15th October 2018
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Future shape of SIC ferry service set to be fought over in six months

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The first shots have rung out in Shetland’s next bitter spending cuts war – a battle to stop the inter-island ferries service being slashed, damaging the viability of isles communities.

During the initial skirmish in the council chamber yesterday the opposing sides on the environment and transport committee did at least agree it was essential that officials come up with possible new models for operating the ferries within six months.

Both camps want an early sol­ution rather than having to wait the 18 months that had been suggested. But their desires for the outcome of the review are worlds apart.

At this stage the only new option officials have confirmed will e­-merge for debate is the farming out of the service to private operators, as has already been done success­fully and at reduced cost with the Foula ferry, run by local company Atlantic Ferries.

With several years of painful cuts yet to come and a ferries’ fuel bill spiralling out of control again this year (see separate story), some Mainland members are marshalling their arguments for an unprece­dented assault on the much-admired service which has expanded greatly since the 1970s. Last year it cost  £10.9 million in running costs and brought in about £1.6 million in fares. Already there is talk of cutting operating hours and re­ducing the frequency of sailings.

In the opposing camp are the three North Isles members who are increasingly resentful about what they see as a Mainland bias in the local authority. Already scarred from the axe blows of their col­leagues who despatched the primary schools in Uyeasound and Bur­ravoe, they now wait for some of the same councillors to set about the ferries and, in the words of Yell-based councillor Robert Henderson, “emptying the isles”.

Mr Henderson told the committee on Wednesday he was dismayed to hear some of the views around the council table and he repeated his belief that putting up fares any higher or reducing the service will force young folk out. Then the council will have to house them in the central belt. “Basically it would destroy the isles,” he said.

That is already happening in Whalsay, according to its resident councillor Josie Simpson who voiced isles members’ resentment towards those who slapped a 15 per cent fares rise on ferry users this year. He was backed by Mr Henderson who said that with bus fares only rising five per cent the extra 10 per cent levied on ferry users was “a tax on anybody staying in an island”.

With no sign of tunnels or bridges coming to the rescue, the lifestyles of many isles folk will be at the mercy of the majority view among the 22 elected members when they debate ferry cutbacks over the coming months.

It was councillor Rick Nickerson who succeeded in getting a com­mitment out of infrastructure ex­ecutive director Gordon Greenhill to table “politically acceptable” models for a new-look ferry service within six months. Mr Nickerson wanted early progress because even if a new model is agreed it would take at least a further year for it to be put into action.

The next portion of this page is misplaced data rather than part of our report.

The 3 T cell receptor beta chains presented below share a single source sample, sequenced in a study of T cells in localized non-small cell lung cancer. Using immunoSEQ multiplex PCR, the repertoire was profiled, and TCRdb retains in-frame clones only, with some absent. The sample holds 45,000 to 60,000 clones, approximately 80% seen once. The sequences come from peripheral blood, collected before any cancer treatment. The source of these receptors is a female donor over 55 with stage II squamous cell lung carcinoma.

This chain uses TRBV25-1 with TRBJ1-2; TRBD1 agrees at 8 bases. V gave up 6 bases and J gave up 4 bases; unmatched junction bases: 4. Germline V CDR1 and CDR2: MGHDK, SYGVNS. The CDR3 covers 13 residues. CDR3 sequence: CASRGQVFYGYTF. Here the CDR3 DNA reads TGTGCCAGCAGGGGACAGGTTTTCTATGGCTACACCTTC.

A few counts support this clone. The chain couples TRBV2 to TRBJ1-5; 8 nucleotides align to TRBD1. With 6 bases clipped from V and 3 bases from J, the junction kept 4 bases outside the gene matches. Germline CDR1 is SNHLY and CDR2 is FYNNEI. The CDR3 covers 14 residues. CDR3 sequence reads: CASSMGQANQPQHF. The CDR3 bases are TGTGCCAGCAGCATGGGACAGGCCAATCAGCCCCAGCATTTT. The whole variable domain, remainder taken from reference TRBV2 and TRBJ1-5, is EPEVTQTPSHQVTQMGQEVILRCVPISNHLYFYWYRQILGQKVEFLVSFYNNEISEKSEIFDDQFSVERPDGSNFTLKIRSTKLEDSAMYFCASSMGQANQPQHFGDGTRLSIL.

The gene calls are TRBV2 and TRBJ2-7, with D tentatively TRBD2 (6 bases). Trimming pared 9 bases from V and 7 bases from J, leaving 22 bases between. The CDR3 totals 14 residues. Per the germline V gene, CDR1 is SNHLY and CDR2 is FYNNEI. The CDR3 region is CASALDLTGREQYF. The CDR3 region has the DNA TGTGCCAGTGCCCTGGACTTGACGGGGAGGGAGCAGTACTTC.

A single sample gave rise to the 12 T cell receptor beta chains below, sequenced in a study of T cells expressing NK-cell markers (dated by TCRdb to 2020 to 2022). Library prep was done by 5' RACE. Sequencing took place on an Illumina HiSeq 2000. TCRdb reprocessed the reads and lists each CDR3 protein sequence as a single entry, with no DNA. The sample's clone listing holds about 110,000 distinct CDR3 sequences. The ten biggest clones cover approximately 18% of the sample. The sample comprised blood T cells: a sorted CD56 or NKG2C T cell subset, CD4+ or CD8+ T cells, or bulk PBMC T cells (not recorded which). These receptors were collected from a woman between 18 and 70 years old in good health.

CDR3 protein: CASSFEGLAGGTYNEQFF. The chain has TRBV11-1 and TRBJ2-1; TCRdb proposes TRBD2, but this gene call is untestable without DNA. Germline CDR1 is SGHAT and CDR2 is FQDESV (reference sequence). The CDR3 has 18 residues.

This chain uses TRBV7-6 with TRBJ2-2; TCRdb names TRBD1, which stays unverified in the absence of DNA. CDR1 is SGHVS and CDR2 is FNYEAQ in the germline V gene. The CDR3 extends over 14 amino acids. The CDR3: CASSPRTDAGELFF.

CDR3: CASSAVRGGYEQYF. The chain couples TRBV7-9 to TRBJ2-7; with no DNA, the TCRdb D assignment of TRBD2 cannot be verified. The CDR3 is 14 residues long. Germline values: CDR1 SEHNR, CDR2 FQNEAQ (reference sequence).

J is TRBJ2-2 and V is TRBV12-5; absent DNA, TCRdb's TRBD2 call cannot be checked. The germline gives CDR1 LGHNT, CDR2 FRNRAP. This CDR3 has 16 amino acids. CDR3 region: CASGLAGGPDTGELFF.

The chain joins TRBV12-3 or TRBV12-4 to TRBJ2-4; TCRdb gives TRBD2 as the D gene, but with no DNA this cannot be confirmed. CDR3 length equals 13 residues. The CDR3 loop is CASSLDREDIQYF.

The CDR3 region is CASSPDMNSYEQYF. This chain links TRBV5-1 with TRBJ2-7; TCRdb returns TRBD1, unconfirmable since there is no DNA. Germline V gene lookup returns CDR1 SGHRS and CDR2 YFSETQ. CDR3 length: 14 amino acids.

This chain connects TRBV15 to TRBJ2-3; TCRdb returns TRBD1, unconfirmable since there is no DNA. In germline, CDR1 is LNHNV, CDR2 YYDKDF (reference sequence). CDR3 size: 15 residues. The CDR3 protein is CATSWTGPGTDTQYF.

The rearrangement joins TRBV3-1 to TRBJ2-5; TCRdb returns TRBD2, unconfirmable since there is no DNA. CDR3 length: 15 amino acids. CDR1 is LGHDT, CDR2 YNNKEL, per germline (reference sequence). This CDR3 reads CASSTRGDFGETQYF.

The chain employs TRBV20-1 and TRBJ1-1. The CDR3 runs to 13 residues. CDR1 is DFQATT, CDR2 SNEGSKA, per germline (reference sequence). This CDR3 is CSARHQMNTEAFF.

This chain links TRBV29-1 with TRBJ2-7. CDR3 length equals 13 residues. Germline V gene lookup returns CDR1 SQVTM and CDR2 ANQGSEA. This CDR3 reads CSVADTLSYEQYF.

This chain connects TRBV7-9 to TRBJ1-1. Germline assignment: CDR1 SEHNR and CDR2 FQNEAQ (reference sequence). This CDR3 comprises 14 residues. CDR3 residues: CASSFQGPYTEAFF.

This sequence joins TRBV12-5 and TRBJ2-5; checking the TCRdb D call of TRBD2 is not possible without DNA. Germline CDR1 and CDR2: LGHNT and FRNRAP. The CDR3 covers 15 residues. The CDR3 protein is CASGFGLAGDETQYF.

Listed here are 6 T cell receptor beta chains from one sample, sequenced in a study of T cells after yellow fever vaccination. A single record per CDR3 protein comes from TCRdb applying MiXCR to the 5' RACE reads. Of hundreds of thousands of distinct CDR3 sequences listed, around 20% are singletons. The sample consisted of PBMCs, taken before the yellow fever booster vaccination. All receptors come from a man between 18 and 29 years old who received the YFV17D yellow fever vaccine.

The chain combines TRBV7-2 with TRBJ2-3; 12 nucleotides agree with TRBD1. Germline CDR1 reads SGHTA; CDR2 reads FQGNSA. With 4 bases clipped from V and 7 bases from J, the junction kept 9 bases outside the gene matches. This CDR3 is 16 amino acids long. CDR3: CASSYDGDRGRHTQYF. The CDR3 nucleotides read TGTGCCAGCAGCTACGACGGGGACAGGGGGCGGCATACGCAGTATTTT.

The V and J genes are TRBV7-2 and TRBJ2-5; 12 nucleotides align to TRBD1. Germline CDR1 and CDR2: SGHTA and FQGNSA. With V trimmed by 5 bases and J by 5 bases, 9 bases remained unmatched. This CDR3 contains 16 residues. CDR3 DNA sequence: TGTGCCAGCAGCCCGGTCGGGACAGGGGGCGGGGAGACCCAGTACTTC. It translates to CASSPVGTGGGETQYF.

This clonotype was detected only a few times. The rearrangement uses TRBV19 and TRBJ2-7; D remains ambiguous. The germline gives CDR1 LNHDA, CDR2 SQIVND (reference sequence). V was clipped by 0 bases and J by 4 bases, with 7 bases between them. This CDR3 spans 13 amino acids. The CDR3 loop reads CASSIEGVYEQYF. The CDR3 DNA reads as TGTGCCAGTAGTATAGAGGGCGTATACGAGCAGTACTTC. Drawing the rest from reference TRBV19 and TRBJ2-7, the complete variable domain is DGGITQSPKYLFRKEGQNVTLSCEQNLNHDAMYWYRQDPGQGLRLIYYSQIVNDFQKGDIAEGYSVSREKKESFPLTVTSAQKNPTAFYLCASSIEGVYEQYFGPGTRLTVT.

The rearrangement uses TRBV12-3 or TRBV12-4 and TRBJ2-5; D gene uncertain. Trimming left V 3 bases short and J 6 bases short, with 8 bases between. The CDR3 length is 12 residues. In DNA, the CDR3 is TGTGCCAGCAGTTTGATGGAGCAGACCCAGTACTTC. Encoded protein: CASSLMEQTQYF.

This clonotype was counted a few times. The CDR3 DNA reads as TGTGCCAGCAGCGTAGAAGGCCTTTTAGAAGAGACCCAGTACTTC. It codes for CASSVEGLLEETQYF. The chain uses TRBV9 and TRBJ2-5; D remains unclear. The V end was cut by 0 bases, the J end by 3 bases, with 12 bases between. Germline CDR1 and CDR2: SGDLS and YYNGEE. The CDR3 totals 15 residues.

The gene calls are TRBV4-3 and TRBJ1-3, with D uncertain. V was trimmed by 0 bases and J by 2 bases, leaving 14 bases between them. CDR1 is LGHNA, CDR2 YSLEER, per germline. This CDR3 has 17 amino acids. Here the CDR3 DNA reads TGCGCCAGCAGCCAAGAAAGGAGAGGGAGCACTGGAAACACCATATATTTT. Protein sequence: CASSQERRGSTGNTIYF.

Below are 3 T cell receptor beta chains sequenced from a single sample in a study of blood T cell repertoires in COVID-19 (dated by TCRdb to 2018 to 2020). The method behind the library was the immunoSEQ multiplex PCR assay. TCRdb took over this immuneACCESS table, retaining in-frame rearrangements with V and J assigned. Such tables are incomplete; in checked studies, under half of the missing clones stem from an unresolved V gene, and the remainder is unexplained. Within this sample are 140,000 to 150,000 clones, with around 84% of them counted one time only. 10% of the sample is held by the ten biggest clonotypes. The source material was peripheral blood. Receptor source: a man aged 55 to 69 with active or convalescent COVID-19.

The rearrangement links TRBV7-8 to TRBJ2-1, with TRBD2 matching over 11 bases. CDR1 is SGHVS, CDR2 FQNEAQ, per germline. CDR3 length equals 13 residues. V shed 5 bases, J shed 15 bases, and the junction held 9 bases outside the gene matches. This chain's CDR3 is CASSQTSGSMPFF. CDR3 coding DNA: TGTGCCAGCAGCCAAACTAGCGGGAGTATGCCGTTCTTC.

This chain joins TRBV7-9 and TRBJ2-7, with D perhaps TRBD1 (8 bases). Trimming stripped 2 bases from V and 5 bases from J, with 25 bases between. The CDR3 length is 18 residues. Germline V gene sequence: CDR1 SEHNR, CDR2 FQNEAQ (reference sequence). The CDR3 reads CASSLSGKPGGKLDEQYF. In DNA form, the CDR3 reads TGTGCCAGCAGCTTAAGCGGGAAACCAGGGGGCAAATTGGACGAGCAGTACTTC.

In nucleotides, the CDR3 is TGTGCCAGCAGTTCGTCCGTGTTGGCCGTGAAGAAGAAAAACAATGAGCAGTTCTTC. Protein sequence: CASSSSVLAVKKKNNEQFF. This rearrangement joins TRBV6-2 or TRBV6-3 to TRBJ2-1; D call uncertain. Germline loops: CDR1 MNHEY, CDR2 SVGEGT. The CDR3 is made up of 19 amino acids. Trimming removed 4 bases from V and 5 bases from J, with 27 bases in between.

He told the committee the only way the council was going to fix its spending problems with the ferries was not by sourcing cheaper fuel but by agreeing a level of service it could afford, possibly by cutting runs and operating hours. “None of us is going to like it,” Mr Nickerson said, “the same as the way none of us like closing schools.”

Others looking for savings include committed cost-cutter Allison Flea Duncan who questions ferry crew numbers; Gary Robinson who said the most fundamental problem was that “the ends don’t meet anymore” yet members are not hearing any solutions, and Betty Fullerton who believes the current ferry service simply cannot be sustained. She said: “Something’s got to give.”

On top of the escalating running costs they know that some of the 15 ferry terminals are being used beyond their lifespan and require replacement or major upgrading while some of the fleet of 13 ferries will also have to be renewed at huge expense.

While some councillors are expecting cuts Mr Simpson is still seeking the promised service im­prove­ment for Whalsay to cope with traffic bottlenecks. He said Whal­say had a big, big problem now and officials were simply delaying progress.

Mr Simpson dismissed as “utter bunkum” a proposal to save £50,000 a year in fuel by switching the island’s ferries, restricting the bigger boat Linga to daytime oper­ations only. He said it would only make the congestion worse. Clearly annoyed to see the proposal still in the plans, albeit delayed to next year, he said in despair: “I don’t know where we’re going with all this!”

The thinking behind the fares hike that councillors pushed through was that it would bring in an extra £146,000 this year but it is already becoming evident that fewer people are taking their cars on the ferries, which means income from fares is dwindling while costs are rising.

Councillor Caroline Miller, whose North Lerwick ward includes Bressay, where she lives, said councillors had sat in the town hall and told colleagues and officials that that was what would happen. The previous night she had counted 12 Bressay cars parked up near the ferry terminal rather than taken across on the ferry.

Although a ferry user, she suggested to the committee some ideas for cutting services, including capping the speed ferries travel at and operating at slack times, such as afternoons and evenings, only if there are bookings.